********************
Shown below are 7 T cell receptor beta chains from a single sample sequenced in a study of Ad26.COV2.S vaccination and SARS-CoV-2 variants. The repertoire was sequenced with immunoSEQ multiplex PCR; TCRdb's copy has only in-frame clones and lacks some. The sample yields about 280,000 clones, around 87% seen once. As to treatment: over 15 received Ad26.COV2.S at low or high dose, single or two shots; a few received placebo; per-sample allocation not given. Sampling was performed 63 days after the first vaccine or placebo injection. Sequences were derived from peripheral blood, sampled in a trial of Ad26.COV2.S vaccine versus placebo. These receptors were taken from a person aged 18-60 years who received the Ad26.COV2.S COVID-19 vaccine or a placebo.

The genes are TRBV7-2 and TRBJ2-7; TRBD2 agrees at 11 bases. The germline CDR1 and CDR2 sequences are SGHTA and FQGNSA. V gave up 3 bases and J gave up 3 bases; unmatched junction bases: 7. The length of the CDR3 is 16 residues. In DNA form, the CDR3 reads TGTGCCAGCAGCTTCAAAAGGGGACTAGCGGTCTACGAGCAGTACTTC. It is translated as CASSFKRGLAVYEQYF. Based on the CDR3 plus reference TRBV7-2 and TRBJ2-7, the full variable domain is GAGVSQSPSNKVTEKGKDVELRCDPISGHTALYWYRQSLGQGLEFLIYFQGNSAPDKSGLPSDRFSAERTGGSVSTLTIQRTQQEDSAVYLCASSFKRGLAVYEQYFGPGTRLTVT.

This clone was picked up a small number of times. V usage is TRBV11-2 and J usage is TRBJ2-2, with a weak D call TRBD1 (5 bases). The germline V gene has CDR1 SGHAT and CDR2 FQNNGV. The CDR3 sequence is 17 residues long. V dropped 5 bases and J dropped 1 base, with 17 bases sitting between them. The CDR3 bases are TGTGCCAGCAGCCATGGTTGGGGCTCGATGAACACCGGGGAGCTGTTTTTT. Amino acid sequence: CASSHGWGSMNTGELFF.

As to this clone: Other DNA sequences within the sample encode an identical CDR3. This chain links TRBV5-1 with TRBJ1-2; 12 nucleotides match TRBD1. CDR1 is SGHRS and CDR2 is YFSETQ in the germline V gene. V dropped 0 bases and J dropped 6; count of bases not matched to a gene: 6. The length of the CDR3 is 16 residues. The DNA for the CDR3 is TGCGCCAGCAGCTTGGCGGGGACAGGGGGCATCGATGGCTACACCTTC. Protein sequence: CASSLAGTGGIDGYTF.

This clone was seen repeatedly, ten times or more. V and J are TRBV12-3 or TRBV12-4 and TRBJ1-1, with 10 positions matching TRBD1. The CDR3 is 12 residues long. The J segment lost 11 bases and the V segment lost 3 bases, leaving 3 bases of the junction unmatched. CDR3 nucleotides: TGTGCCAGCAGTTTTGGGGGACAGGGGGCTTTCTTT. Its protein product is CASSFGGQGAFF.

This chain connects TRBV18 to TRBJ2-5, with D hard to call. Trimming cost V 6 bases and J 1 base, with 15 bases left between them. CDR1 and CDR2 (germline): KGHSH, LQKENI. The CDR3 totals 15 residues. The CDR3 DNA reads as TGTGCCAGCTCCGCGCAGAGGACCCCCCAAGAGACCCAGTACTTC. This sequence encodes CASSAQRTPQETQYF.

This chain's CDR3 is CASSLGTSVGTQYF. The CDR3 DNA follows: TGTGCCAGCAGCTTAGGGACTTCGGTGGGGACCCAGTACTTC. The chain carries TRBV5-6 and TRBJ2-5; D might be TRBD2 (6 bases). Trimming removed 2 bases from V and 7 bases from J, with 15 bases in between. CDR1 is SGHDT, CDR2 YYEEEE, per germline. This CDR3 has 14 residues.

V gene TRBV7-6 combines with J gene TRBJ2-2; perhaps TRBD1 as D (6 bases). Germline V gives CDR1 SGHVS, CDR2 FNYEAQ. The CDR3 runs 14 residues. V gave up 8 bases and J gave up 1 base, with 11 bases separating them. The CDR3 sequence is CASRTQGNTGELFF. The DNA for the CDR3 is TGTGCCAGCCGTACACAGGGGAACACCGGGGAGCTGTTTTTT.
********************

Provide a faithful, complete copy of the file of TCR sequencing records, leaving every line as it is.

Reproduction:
Shown below are 7 T cell receptor beta chains from a single sample sequenced in a study of Ad26.COV2.S vaccination and SARS-CoV-2 variants. The repertoire was sequenced with immunoSEQ multiplex PCR; TCRdb's copy has only in-frame clones and lacks some. The sample yields about 280,000 clones, around 87% seen once. As to treatment: over 15 received Ad26.COV2.S at low or high dose, single or two shots; a few received placebo; per-sample allocation not given. Sampling was performed 63 days after the first vaccine or placebo injection. Sequences were derived from peripheral blood, sampled in a trial of Ad26.COV2.S vaccine versus placebo. These receptors were taken from a person aged 18-60 years who received the Ad26.COV2.S COVID-19 vaccine or a placebo.

The genes are TRBV7-2 and TRBJ2-7; TRBD2 agrees at 11 bases. The germline CDR1 and CDR2 sequences are SGHTA and FQGNSA. V gave up 3 bases and J gave up 3 bases; unmatched junction bases: 7. The length of the CDR3 is 16 residues. In DNA form, the CDR3 reads TGTGCCAGCAGCTTCAAAAGGGGACTAGCGGTCTACGAGCAGTACTTC. It is translated as CASSFKRGLAVYEQYF. Based on the CDR3 plus reference TRBV7-2 and TRBJ2-7, the full variable domain is GAGVSQSPSNKVTEKGKDVELRCDPISGHTALYWYRQSLGQGLEFLIYFQGNSAPDKSGLPSDRFSAERTGGSVSTLTIQRTQQEDSAVYLCASSFKRGLAVYEQYFGPGTRLTVT.

This clone was picked up a small number of times. V usage is TRBV11-2 and J usage is TRBJ2-2, with a weak D call TRBD1 (5 bases). The germline V gene has CDR1 SGHAT and CDR2 FQNNGV. The CDR3 sequence is 17 residues long. V dropped 5 bases and J dropped 1 base, with 17 bases sitting between them. The CDR3 bases are TGTGCCAGCAGCCATGGTTGGGGCTCGATGAACACCGGGGAGCTGTTTTTT. Amino acid sequence: CASSHGWGSMNTGELFF.

As to this clone: Other DNA sequences within the sample encode an identical CDR3. This chain links TRBV5-1 with TRBJ1-2; 12 nucleotides match TRBD1. CDR1 is SGHRS and CDR2 is YFSETQ in the germline V gene. V dropped 0 bases and J dropped 6; count of bases not matched to a gene: 6. The length of the CDR3 is 16 residues. The DNA for the CDR3 is TGCGCCAGCAGCTTGGCGGGGACAGGGGGCATCGATGGCTACACCTTC. Protein sequence: CASSLAGTGGIDGYTF.

This clone was seen repeatedly, ten times or more. V and J are TRBV12-3 or TRBV12-4 and TRBJ1-1, with 10 positions matching TRBD1. The CDR3 is 12 residues long. The J segment lost 11 bases and the V segment lost 3 bases, leaving 3 bases of the junction unmatched. CDR3 nucleotides: TGTGCCAGCAGTTTTGGGGGACAGGGGGCTTTCTTT. Its protein product is CASSFGGQGAFF.

This chain connects TRBV18 to TRBJ2-5, with D hard to call. Trimming cost V 6 bases and J 1 base, with 15 bases left between them. CDR1 and CDR2 (germline): KGHSH, LQKENI. The CDR3 totals 15 residues. The CDR3 DNA reads as TGTGCCAGCTCCGCGCAGAGGACCCCCCAAGAGACCCAGTACTTC. This sequence encodes CASSAQRTPQETQYF.

This chain's CDR3 is CASSLGTSVGTQYF. The CDR3 DNA follows: TGTGCCAGCAGCTTAGGGACTTCGGTGGGGACCCAGTACTTC. The chain carries TRBV5-6 and TRBJ2-5; D might be TRBD2 (6 bases). Trimming removed 2 bases from V and 7 bases from J, with 15 bases in between. CDR1 is SGHDT, CDR2 YYEEEE, per germline. This CDR3 has 14 residues.

V gene TRBV7-6 combines with J gene TRBJ2-2; perhaps TRBD1 as D (6 bases). Germline V gives CDR1 SGHVS, CDR2 FNYEAQ. The CDR3 runs 14 residues. V gave up 8 bases and J gave up 1 base, with 11 bases separating them. The CDR3 sequence is CASRTQGNTGELFF. The DNA for the CDR3 is TGTGCCAGCCGTACACAGGGGAACACCGGGGAGCTGTTTTTT.